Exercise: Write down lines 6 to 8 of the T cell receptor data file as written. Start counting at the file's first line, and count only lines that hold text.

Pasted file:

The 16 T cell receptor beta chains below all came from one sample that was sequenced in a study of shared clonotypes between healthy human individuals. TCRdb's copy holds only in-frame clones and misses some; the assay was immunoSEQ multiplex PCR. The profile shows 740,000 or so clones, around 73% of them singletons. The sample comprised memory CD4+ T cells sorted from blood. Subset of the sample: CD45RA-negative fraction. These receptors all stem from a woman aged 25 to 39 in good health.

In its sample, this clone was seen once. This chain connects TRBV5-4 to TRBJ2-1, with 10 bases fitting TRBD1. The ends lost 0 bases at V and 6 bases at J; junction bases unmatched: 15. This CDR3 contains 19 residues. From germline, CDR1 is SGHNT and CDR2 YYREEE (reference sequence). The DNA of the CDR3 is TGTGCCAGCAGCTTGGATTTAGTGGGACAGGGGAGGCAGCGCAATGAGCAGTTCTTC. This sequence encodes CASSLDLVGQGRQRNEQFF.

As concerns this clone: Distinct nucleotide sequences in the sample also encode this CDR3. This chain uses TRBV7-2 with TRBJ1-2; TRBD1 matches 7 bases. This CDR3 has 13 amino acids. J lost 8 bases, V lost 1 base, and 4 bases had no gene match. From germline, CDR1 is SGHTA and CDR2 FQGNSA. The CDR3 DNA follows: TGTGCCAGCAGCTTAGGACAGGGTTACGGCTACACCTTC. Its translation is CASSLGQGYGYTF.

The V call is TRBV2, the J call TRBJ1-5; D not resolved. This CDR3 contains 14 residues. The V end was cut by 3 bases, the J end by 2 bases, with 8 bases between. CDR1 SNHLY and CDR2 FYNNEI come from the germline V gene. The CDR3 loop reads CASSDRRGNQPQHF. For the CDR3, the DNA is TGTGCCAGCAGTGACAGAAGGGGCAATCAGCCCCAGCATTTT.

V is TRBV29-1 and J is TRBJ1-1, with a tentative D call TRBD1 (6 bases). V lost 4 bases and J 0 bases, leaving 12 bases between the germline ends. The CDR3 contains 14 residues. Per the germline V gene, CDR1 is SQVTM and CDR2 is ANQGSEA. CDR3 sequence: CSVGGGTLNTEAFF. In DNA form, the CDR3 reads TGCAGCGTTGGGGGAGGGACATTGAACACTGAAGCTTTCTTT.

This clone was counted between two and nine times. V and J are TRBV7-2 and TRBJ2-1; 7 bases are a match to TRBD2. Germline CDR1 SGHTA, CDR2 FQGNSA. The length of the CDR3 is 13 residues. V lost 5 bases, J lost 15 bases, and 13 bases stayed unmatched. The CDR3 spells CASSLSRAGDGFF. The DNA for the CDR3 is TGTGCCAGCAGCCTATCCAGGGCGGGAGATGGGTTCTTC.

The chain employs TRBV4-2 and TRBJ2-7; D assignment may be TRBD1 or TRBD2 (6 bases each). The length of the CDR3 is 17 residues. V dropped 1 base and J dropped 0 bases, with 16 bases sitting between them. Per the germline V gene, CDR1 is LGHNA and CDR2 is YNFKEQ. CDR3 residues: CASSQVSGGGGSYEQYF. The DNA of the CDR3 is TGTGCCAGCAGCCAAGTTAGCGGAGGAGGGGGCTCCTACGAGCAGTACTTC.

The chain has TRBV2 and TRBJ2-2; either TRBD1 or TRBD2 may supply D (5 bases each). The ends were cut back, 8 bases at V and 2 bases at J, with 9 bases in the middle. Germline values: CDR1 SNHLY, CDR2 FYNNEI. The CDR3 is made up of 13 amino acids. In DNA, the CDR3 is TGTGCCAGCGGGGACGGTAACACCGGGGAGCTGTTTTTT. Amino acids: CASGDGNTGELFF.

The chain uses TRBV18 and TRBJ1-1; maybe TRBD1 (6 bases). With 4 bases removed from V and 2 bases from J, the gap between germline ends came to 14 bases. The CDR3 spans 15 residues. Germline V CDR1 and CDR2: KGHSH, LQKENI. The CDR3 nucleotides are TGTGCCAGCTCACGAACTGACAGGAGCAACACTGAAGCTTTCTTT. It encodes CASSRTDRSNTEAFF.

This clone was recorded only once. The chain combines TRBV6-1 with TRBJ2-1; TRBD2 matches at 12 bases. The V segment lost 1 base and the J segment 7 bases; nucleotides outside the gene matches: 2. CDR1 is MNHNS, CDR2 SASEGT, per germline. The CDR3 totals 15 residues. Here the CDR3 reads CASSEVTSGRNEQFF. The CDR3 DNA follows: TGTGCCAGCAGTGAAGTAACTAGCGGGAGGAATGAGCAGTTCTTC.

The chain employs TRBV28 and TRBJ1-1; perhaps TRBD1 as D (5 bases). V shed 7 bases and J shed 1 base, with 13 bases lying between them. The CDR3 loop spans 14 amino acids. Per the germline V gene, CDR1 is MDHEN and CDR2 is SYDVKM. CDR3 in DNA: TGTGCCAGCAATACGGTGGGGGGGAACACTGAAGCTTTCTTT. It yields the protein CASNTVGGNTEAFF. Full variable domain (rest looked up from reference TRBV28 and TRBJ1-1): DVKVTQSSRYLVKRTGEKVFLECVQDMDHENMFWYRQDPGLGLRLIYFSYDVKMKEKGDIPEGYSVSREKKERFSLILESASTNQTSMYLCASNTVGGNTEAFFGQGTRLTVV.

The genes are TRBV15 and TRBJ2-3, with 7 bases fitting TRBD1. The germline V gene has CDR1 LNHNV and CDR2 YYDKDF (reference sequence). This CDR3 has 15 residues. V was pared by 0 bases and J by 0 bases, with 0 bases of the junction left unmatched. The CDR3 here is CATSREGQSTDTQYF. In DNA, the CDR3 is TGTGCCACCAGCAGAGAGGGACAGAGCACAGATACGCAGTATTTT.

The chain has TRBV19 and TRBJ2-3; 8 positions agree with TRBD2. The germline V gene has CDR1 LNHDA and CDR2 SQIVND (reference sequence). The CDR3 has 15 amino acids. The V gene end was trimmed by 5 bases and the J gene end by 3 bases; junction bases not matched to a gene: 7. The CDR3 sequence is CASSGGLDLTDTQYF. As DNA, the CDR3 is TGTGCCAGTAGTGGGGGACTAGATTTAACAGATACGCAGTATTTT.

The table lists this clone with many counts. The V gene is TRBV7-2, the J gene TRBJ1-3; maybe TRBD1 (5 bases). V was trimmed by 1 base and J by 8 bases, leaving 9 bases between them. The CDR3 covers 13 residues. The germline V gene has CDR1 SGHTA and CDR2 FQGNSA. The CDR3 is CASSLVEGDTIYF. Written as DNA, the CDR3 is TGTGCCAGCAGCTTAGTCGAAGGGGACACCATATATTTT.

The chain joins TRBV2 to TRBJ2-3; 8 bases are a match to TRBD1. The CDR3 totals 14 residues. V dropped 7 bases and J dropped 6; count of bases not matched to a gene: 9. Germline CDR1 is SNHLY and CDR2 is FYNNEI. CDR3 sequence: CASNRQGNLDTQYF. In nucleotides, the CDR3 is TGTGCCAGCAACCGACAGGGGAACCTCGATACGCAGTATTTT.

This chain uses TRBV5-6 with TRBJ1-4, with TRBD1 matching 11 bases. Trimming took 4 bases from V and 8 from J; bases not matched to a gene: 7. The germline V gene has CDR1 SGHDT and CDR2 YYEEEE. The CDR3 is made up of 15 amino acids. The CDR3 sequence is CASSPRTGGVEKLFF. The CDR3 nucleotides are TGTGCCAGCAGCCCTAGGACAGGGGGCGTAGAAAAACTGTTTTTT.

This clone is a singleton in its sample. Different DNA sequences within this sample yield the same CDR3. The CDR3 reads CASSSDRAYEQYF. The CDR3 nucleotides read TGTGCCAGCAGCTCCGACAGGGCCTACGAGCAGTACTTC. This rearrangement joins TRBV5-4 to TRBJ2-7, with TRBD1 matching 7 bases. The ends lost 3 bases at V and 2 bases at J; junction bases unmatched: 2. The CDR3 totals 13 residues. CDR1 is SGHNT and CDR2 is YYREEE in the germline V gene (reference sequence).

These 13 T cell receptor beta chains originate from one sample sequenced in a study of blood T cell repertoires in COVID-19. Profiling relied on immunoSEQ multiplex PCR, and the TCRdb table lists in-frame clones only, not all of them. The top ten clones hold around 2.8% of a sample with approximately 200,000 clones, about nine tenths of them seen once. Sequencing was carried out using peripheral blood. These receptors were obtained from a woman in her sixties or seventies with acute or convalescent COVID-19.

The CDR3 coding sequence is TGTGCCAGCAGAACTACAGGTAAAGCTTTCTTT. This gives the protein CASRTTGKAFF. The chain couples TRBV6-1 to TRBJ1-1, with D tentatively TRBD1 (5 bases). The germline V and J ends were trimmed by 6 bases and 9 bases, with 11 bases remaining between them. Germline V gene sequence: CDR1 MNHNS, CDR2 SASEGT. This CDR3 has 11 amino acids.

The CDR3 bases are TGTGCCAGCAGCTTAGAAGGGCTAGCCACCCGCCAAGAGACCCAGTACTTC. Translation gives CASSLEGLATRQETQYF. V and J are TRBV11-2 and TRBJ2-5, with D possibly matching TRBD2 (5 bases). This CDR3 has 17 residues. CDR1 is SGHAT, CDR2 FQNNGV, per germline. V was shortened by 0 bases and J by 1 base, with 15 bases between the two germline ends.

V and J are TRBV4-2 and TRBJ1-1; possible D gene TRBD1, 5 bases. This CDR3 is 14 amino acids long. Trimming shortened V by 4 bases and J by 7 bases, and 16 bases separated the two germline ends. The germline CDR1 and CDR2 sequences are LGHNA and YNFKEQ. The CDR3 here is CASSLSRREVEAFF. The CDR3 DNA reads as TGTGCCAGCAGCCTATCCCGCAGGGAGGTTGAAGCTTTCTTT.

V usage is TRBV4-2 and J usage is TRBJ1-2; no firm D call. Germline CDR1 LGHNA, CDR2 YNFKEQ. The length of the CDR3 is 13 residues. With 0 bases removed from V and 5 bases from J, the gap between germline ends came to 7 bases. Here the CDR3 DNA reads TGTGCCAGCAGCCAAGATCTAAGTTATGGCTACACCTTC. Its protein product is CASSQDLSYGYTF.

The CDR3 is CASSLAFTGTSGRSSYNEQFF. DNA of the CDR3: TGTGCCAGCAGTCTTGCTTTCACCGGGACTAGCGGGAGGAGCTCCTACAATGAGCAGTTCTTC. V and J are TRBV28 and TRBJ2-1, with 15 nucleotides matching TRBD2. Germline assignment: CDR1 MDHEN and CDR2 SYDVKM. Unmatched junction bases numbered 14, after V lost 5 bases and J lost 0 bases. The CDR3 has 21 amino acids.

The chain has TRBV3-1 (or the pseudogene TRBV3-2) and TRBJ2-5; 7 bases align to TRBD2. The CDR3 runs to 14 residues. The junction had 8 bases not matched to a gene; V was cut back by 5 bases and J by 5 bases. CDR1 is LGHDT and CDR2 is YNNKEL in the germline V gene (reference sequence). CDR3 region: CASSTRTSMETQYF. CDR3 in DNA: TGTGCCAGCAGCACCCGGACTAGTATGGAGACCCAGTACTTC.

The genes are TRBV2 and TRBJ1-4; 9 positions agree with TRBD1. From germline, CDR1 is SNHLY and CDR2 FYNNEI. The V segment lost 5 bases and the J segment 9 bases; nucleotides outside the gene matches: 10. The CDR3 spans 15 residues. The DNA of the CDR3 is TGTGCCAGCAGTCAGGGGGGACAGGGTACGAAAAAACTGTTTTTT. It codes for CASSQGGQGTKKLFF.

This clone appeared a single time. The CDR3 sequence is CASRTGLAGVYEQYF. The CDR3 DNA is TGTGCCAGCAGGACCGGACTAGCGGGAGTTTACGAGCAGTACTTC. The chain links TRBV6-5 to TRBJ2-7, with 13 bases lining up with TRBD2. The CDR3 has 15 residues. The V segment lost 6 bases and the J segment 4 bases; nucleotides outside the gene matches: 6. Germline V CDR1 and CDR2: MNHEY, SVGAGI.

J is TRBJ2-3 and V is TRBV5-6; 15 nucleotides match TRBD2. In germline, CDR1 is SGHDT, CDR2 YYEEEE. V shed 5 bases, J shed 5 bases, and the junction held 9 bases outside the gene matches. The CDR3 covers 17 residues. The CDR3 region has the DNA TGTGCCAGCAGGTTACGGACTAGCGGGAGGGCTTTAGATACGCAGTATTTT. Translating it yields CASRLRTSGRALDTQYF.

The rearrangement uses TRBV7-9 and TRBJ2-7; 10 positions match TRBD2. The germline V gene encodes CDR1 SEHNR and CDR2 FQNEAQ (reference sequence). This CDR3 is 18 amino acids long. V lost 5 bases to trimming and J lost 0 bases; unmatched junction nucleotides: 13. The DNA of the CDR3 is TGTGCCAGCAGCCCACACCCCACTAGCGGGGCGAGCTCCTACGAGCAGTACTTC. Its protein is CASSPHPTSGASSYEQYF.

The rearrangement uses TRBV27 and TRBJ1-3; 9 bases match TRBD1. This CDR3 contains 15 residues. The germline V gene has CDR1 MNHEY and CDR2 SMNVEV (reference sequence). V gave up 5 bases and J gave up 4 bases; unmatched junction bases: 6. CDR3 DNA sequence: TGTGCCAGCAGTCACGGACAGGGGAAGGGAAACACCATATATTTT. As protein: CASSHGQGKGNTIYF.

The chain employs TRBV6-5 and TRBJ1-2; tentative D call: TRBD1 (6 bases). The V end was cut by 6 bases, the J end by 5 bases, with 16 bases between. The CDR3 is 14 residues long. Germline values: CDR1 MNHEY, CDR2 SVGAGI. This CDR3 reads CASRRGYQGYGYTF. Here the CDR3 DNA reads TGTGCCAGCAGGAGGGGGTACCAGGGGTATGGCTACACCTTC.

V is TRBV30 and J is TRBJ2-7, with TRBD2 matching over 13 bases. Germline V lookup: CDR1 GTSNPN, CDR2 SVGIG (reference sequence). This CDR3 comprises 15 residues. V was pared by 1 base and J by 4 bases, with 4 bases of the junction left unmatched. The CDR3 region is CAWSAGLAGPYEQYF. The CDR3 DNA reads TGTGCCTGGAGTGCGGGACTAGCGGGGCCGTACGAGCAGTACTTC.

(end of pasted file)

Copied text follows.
This clone was counted between two and nine times. V and J are TRBV7-2 and TRBJ2-1; 7 bases are a match to TRBD2. Germline CDR1 SGHTA, CDR2 FQGNSA. The length of the CDR3 is 13 residues. V lost 5 bases, J lost 15 bases, and 13 bases stayed unmatched. The CDR3 spells CASSLSRAGDGFF. The DNA for the CDR3 is TGTGCCAGCAGCCTATCCAGGGCGGGAGATGGGTTCTTC.

The chain employs TRBV4-2 and TRBJ2-7; D assignment may be TRBD1 or TRBD2 (6 bases each). The length of the CDR3 is 17 residues. V dropped 1 base and J dropped 0 bases, with 16 bases sitting between them. Per the germline V gene, CDR1 is LGHNA and CDR2 is YNFKEQ. CDR3 residues: CASSQVSGGGGSYEQYF. The DNA of the CDR3 is TGTGCCAGCAGCCAAGTTAGCGGAGGAGGGGGCTCCTACGAGCAGTACTTC.

The chain has TRBV2 and TRBJ2-2; either TRBD1 or TRBD2 may supply D (5 bases each). The ends were cut back, 8 bases at V and 2 bases at J, with 9 bases in the middle. Germline values: CDR1 SNHLY, CDR2 FYNNEI. The CDR3 is made up of 13 amino acids. In DNA, the CDR3 is TGTGCCAGCGGGGACGGTAACACCGGGGAGCTGTTTTTT. Amino acids: CASGDGNTGELFF.